Marketing to One’s Ego

October 21st, 2009   •   no comments   

Like peacocks, we all have our pride (beautifully shot by ClaraDon)

There is nothing worse in the marketing rulebook than to humiliate one’s potential customers. Or to make them look or feel inadequate, insecure, or just plain stupid.

Often, these outcomes are unintentional and accidental, but they result in an eroding of a company’s goodwill and trust amongst its customer base. They also result in negative word-of-mouth, which is an affliction that can result in untimely corporate morbidity.
Pride, face, or self-esteem. Call it what you may, but these are important components of a human being’s sense of worth and identity, be it as a group or as an individual. While playing up to a person’s fears may be effective in attracting his or her attention, getting the person to take the next step requires the envisioning of a positive outcome. Often, it entails making him or her feel good about himself or herself.

How does one ensure that one doesn’t inadvertently damage the ego of one’s customers? Here are some tips which may be useful to note:

1) Use the right models in your advertisements whom your target audience can identify with. At the same time, be aware of the aspirations of your potential customers and whom they look up to. While having young adolescent looking models may work for some markets, they may actually turn older and more mature customers away. Similarly, not every family these days have two kids in a specific age range, or are necessarily headed by a husband and wife pair.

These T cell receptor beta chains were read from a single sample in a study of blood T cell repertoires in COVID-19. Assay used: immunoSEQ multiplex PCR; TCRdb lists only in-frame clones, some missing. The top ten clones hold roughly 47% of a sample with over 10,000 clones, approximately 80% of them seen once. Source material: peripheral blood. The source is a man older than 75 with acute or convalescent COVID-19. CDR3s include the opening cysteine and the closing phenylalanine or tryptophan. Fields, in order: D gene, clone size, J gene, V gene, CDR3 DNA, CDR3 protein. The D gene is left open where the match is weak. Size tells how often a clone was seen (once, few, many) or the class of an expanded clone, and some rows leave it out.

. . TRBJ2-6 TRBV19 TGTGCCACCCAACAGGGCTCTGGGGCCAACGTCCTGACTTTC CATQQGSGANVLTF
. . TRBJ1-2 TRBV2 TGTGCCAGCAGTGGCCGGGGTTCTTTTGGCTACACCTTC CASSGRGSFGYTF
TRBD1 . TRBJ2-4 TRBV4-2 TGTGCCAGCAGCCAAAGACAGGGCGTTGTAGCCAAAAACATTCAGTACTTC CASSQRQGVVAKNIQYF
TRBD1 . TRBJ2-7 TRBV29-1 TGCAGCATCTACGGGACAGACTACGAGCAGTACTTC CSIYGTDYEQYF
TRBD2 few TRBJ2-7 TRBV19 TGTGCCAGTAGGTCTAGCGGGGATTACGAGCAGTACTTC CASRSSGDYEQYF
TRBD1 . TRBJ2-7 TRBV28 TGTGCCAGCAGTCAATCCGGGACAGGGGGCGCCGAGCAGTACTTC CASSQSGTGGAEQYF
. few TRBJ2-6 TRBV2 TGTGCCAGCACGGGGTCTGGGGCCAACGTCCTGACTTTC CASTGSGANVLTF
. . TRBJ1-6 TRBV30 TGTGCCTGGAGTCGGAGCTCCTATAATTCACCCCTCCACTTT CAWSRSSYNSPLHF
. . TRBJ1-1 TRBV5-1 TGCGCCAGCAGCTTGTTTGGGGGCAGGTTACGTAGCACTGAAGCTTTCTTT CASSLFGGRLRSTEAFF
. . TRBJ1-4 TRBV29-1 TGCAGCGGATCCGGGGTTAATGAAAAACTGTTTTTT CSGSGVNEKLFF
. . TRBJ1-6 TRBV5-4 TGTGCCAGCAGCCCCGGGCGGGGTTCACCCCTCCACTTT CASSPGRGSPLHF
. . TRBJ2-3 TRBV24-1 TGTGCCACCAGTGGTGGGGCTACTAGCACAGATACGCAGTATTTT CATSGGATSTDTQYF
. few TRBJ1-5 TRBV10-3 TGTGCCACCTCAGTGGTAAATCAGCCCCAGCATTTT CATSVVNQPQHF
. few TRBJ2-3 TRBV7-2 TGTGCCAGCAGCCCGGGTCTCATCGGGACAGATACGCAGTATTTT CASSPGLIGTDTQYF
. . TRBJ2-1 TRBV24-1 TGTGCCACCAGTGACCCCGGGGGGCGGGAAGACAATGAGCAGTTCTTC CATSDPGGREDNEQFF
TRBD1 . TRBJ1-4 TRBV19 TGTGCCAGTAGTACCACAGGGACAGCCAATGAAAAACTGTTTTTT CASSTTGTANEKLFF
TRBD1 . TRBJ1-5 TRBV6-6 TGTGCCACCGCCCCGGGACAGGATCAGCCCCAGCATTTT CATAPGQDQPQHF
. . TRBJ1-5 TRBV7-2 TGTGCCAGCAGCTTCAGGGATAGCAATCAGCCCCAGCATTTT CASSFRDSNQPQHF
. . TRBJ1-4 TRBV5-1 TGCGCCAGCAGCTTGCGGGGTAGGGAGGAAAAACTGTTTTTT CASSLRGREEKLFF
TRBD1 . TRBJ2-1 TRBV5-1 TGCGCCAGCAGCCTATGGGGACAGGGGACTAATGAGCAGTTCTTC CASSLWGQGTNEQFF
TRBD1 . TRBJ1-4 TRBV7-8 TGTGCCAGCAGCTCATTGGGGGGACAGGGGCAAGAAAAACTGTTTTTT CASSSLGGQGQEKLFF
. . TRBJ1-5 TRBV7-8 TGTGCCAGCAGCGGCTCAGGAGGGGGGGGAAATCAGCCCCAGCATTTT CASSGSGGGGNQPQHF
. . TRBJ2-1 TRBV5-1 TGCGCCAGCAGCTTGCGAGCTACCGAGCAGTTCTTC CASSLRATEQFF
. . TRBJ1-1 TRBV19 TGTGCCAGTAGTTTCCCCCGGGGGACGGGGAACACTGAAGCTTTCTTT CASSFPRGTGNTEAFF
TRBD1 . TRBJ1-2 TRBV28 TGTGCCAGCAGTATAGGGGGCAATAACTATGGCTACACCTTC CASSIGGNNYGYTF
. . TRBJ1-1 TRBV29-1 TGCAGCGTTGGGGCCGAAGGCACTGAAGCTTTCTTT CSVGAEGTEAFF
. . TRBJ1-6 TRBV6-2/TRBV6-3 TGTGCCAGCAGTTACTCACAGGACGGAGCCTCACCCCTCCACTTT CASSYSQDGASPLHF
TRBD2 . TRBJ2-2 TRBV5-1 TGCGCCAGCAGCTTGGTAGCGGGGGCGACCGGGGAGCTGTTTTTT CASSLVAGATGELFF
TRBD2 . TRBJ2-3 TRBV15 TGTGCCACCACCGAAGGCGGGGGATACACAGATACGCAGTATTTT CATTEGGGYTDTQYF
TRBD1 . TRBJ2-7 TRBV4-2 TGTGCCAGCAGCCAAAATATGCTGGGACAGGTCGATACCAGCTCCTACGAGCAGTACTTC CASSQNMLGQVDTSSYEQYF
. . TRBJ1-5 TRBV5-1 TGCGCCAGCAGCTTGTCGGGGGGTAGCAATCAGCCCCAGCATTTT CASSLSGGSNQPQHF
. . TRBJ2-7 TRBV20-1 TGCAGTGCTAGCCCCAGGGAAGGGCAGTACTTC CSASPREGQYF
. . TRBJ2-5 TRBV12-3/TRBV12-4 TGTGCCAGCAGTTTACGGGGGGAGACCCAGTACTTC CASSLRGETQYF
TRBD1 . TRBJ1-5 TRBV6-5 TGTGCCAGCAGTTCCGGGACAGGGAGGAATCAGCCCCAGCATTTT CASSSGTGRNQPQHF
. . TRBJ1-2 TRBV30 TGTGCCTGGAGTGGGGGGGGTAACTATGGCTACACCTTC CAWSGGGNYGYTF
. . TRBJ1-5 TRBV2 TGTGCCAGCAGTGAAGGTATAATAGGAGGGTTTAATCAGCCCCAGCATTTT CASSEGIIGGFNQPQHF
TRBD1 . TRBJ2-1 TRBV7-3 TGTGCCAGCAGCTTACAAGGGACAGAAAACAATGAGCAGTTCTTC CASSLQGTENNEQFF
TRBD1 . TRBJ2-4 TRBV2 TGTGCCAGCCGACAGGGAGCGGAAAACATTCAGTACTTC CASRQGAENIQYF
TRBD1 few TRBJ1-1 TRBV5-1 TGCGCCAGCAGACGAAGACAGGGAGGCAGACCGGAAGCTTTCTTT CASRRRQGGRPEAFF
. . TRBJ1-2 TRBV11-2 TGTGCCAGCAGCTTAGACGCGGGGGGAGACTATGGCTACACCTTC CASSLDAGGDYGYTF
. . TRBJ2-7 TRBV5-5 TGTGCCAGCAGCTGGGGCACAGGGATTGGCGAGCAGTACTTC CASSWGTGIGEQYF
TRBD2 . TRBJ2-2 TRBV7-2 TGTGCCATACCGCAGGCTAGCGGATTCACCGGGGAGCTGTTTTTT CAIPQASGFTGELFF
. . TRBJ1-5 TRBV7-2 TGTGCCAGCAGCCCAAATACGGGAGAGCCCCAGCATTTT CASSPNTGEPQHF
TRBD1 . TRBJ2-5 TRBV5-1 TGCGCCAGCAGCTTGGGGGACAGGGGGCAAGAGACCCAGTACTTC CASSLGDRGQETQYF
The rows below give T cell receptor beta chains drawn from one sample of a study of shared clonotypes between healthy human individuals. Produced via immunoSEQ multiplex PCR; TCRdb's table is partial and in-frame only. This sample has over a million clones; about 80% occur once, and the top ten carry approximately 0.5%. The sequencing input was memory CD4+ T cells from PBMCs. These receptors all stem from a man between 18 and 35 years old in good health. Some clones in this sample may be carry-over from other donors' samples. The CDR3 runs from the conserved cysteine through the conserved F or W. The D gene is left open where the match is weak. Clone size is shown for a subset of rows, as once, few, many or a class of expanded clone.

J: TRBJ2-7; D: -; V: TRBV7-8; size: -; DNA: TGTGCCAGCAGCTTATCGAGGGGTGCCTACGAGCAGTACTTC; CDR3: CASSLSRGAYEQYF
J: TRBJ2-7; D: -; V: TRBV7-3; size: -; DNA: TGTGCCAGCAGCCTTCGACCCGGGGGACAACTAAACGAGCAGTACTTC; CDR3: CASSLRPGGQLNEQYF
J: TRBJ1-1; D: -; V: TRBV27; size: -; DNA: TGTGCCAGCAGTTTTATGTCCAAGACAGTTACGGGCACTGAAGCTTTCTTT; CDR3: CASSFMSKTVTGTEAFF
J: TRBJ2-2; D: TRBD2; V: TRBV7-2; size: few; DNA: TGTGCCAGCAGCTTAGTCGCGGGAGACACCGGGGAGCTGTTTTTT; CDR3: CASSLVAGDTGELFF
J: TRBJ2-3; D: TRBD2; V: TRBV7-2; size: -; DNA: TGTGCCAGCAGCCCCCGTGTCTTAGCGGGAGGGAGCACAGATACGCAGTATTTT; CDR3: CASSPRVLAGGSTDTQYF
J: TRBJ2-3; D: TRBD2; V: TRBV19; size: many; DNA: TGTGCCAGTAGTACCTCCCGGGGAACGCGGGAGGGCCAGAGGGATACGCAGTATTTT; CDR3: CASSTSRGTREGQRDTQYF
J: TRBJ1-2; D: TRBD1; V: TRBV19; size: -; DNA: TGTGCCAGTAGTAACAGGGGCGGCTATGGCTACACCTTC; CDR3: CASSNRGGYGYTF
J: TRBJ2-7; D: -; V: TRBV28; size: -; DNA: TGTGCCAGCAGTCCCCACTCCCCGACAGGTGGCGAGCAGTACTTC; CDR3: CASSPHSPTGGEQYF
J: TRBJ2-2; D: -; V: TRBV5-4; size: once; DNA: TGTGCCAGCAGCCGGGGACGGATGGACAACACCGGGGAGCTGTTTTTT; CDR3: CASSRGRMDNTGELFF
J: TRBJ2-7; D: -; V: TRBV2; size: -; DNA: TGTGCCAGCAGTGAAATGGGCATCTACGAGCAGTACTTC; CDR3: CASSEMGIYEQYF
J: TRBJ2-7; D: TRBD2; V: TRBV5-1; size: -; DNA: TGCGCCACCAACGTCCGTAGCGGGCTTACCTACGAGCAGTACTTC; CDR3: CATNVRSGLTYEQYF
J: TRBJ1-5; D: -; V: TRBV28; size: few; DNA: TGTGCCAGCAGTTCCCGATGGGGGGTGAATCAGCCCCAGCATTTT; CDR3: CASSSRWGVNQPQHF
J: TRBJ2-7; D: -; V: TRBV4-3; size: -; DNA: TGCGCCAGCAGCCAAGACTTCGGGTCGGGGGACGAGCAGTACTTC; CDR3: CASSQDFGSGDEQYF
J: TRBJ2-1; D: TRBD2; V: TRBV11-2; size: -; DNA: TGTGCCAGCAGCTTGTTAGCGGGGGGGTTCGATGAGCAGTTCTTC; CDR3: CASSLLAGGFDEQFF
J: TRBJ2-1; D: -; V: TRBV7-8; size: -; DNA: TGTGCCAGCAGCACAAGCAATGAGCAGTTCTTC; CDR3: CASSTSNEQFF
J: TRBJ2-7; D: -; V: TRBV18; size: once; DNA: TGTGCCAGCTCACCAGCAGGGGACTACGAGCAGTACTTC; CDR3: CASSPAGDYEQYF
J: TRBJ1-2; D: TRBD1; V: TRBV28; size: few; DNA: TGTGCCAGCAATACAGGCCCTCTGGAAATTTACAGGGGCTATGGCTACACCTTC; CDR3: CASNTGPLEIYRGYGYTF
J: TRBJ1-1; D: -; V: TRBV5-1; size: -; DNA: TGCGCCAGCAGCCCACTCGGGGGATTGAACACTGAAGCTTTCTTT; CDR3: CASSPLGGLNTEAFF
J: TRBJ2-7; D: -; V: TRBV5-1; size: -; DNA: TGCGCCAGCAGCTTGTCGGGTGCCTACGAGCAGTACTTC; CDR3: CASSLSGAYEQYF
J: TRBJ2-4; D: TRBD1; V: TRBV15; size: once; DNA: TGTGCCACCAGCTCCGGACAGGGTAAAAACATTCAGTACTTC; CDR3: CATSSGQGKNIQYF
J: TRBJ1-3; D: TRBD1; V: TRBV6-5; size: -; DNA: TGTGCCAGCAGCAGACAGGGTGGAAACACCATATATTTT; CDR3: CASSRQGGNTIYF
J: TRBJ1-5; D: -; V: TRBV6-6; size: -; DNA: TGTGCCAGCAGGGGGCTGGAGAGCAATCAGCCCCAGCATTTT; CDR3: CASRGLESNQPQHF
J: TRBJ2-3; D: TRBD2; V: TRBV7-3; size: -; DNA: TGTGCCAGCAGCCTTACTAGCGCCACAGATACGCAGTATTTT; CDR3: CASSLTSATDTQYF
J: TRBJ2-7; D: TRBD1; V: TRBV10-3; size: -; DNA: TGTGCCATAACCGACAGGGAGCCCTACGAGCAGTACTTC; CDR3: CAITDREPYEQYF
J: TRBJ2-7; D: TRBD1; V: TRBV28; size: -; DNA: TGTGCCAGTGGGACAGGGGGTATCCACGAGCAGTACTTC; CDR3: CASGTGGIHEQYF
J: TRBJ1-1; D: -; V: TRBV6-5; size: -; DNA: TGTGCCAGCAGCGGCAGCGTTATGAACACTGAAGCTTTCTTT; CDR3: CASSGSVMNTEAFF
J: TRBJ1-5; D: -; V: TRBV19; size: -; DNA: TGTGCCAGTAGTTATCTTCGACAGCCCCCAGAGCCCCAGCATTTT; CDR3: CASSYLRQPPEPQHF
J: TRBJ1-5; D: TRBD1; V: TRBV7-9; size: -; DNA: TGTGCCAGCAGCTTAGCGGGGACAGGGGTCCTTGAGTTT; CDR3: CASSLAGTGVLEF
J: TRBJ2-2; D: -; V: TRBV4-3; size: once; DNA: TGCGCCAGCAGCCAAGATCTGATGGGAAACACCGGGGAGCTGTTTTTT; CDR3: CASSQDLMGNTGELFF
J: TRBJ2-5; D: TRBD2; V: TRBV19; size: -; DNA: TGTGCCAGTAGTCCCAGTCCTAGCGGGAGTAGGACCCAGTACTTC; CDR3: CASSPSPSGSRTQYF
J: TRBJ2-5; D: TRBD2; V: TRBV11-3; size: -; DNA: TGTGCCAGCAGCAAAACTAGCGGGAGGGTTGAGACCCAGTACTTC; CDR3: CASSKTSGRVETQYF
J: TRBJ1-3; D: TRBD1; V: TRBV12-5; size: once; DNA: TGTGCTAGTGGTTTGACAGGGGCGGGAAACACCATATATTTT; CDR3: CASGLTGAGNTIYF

2) Create situations that are intimate but not intimidating for your customers. For instance, if their lingua franca is Mandarin instead of English, find ways to converse with them in that language during the selling process. Similarly, having an ultra-modern minimalist shopfront may work well for youngsters, but may be less attractive to the mature market.

3) Develop storylines and scenarios in your marketing literature that plays up to ideals for your target markets. People at different life stages may value different things, and it is important to learn the kind of social recognition and respect which they crave for. Don’t assume automatically that every student’s dream is to be a graduate or a scholar, or that working adults necessarily all want to be the CEO one day. Studies have shown that the younger Gen Ys or Gen Zs place greater importance on work-life balance than career success, and these qualities should be considered in weaving one’s marketing collaterals.

4) A little flattery will get you anywhere, but too much may appear superficial and insincere. Be mindful that we all like to feel loved, treasured, and important in our respective circles of social and professional influence. Try to get into your prospect’s world and see things from his or her perspective, putting him or her in the centre of the campaign.

5) Finally, and probably most importantly, don’t embarrass your potential customer while trying to be helpful, especially in a group. I always shudder at fine dining restaurants when one gets a condescending sounding remark from a waiter or waitress when asking him or her how to eat a particular exotic dish. While there is a time and place for social graces, not everybody with the financial means are born with a silver spoon in their mouth and educated in social etiquette from young.

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